The drawings in the anatomical atlas are seen as unparalleled in their detail of winding nerves and minute blood vessels, and are still used today in medical education and surgery. But the Pernkopf Atlas of Topographical and Applied Human Anatomy, first published around 1940, comes with a tainted, gruesome history: Many of the drawings were based in part on the bodies of people executed by the Nazis, and the Viennese medical illustrators were Nazis themselves.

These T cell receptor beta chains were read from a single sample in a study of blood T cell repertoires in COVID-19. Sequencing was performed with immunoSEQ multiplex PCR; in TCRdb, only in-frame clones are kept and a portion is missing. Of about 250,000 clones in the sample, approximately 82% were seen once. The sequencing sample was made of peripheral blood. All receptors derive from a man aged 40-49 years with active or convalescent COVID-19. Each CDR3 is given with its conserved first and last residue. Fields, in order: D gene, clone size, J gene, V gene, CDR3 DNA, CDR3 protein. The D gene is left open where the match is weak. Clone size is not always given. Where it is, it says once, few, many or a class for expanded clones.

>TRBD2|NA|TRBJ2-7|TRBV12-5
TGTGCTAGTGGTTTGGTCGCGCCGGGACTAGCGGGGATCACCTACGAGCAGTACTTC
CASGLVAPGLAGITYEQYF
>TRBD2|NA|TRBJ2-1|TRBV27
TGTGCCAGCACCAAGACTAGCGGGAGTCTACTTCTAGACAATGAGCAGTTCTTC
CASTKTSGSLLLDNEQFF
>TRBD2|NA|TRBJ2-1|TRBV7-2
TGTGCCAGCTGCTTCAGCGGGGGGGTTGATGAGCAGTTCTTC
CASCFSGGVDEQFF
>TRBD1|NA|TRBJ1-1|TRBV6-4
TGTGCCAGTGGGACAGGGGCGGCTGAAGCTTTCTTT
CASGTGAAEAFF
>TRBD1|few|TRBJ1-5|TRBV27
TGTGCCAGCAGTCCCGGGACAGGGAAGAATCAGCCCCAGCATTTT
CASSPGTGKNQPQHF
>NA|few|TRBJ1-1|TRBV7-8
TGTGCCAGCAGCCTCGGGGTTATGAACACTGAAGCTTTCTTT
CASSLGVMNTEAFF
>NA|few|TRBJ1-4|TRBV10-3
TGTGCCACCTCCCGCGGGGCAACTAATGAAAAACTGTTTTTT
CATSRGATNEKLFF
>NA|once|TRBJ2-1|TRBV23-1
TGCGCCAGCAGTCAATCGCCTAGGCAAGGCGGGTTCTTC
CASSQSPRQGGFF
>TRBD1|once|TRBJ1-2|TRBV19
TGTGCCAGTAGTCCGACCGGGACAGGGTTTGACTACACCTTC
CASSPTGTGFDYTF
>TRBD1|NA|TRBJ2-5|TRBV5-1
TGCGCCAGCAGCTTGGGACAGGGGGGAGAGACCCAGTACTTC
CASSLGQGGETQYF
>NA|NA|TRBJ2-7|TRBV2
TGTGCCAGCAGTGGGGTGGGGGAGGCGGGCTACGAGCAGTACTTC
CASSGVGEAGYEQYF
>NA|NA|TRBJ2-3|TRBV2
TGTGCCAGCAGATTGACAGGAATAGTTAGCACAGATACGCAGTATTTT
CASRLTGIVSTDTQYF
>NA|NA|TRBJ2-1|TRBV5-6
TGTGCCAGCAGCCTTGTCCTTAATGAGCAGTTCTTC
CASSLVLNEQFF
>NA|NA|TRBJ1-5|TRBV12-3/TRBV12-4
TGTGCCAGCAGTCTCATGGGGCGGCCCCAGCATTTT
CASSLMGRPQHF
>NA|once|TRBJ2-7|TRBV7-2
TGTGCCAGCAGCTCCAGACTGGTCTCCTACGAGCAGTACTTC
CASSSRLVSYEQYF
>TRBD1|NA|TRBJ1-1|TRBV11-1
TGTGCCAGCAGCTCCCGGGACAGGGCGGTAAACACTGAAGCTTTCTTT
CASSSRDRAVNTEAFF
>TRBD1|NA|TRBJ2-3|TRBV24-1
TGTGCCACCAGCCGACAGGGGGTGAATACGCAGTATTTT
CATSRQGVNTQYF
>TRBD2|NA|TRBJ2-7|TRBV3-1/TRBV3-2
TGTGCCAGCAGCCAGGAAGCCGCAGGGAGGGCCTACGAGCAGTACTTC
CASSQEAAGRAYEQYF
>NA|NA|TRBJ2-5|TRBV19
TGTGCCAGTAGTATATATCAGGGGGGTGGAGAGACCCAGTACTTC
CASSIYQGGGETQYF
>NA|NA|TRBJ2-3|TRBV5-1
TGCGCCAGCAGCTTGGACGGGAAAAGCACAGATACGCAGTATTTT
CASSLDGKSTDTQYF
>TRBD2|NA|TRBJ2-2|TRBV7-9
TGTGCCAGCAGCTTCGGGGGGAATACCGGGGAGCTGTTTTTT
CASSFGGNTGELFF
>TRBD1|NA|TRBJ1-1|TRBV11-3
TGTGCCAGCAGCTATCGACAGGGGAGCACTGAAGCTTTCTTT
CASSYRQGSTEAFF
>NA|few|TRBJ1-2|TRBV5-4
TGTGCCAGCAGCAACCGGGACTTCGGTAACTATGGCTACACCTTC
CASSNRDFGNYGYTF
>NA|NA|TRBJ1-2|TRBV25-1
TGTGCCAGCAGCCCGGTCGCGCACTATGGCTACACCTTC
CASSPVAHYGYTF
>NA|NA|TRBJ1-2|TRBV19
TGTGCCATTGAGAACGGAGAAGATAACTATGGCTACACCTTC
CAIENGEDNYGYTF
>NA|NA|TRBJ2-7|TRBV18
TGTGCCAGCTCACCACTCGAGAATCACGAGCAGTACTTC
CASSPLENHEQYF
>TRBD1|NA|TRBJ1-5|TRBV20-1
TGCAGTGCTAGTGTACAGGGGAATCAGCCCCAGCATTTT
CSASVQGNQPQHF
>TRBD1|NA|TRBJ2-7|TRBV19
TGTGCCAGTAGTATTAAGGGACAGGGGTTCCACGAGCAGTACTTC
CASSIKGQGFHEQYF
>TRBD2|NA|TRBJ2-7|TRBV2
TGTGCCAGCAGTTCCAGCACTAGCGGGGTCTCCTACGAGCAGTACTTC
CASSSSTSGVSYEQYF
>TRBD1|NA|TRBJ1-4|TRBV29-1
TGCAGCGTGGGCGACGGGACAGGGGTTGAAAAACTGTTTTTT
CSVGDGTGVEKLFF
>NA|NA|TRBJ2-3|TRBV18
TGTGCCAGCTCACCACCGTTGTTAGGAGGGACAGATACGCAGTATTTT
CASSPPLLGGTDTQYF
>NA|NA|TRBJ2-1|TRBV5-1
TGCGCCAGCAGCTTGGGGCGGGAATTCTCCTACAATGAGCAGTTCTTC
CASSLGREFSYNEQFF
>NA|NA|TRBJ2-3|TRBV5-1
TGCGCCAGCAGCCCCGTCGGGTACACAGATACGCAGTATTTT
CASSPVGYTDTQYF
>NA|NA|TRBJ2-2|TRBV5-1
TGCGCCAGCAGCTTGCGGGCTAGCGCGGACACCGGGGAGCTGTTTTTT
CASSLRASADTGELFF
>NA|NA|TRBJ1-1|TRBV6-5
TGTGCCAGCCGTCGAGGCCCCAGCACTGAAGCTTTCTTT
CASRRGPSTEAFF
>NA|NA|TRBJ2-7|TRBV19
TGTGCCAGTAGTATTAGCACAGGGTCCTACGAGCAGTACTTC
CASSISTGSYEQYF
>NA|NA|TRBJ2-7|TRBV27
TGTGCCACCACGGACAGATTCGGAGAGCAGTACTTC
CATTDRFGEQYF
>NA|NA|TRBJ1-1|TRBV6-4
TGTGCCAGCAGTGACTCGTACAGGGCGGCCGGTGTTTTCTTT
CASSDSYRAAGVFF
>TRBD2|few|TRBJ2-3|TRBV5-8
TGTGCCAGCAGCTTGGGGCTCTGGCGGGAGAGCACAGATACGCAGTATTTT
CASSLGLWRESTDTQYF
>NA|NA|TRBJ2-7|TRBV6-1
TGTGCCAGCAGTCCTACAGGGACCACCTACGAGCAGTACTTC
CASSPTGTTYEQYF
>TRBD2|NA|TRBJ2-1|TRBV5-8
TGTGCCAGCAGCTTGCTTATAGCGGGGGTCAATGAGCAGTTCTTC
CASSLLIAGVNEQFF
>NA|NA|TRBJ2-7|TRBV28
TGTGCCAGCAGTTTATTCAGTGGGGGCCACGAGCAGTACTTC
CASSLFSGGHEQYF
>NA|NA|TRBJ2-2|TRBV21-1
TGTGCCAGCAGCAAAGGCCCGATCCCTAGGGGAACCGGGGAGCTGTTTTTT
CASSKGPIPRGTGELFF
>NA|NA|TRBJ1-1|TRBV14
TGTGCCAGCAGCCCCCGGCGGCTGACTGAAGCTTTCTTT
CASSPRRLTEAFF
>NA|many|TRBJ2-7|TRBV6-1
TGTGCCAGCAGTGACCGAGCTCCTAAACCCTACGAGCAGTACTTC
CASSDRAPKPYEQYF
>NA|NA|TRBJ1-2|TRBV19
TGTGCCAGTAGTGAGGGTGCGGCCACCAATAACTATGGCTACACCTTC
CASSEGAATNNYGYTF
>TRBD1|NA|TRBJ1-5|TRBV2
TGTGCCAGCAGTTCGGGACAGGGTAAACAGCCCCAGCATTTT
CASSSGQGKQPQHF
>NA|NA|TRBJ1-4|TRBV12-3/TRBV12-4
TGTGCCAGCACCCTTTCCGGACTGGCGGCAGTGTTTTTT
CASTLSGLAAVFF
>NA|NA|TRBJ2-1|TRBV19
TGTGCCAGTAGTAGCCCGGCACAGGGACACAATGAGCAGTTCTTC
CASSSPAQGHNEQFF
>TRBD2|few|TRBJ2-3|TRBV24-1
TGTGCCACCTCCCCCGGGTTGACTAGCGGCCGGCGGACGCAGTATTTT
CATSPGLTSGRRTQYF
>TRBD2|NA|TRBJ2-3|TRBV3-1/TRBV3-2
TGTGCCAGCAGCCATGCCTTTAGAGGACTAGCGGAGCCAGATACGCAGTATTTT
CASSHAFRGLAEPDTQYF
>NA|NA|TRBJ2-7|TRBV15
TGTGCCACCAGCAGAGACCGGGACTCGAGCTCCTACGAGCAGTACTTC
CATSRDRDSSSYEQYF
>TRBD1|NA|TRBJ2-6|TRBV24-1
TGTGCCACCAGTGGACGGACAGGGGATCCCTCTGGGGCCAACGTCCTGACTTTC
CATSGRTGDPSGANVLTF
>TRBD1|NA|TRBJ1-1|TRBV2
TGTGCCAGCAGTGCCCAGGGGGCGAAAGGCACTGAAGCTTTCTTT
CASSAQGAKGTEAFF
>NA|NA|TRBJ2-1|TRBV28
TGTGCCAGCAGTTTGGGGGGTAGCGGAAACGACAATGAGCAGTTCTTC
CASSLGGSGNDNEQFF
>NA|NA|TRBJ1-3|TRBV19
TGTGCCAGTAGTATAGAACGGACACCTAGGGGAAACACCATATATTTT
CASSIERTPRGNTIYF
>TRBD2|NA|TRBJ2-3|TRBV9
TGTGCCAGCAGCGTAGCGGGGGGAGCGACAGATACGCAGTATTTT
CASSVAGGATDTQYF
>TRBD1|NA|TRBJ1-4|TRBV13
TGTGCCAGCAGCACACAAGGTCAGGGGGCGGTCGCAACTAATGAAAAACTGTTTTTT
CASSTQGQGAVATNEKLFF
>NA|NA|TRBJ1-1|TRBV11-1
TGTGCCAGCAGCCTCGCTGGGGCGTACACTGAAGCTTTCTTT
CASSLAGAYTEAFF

After a decadeslong saga involving scholars, publishing disagreements, and eventually lawyers, the original illustrations of the Pernkopf atlas have been donated to the Medical University of Vienna by publisher Elsevier — the latest chapter in a slow reckoning over the book’s origins, which started to come to light in the mid-1980s. The illustrations will be part of an exhibition on the history of medicine in the Josephinum, which houses the university’s historical collections and is set to open in April 2022 after renovations are completed, and they will be available for research purposes as historical documents. The December 2019 donation was brought to light in a paper published late last month in Annals of Anatomy.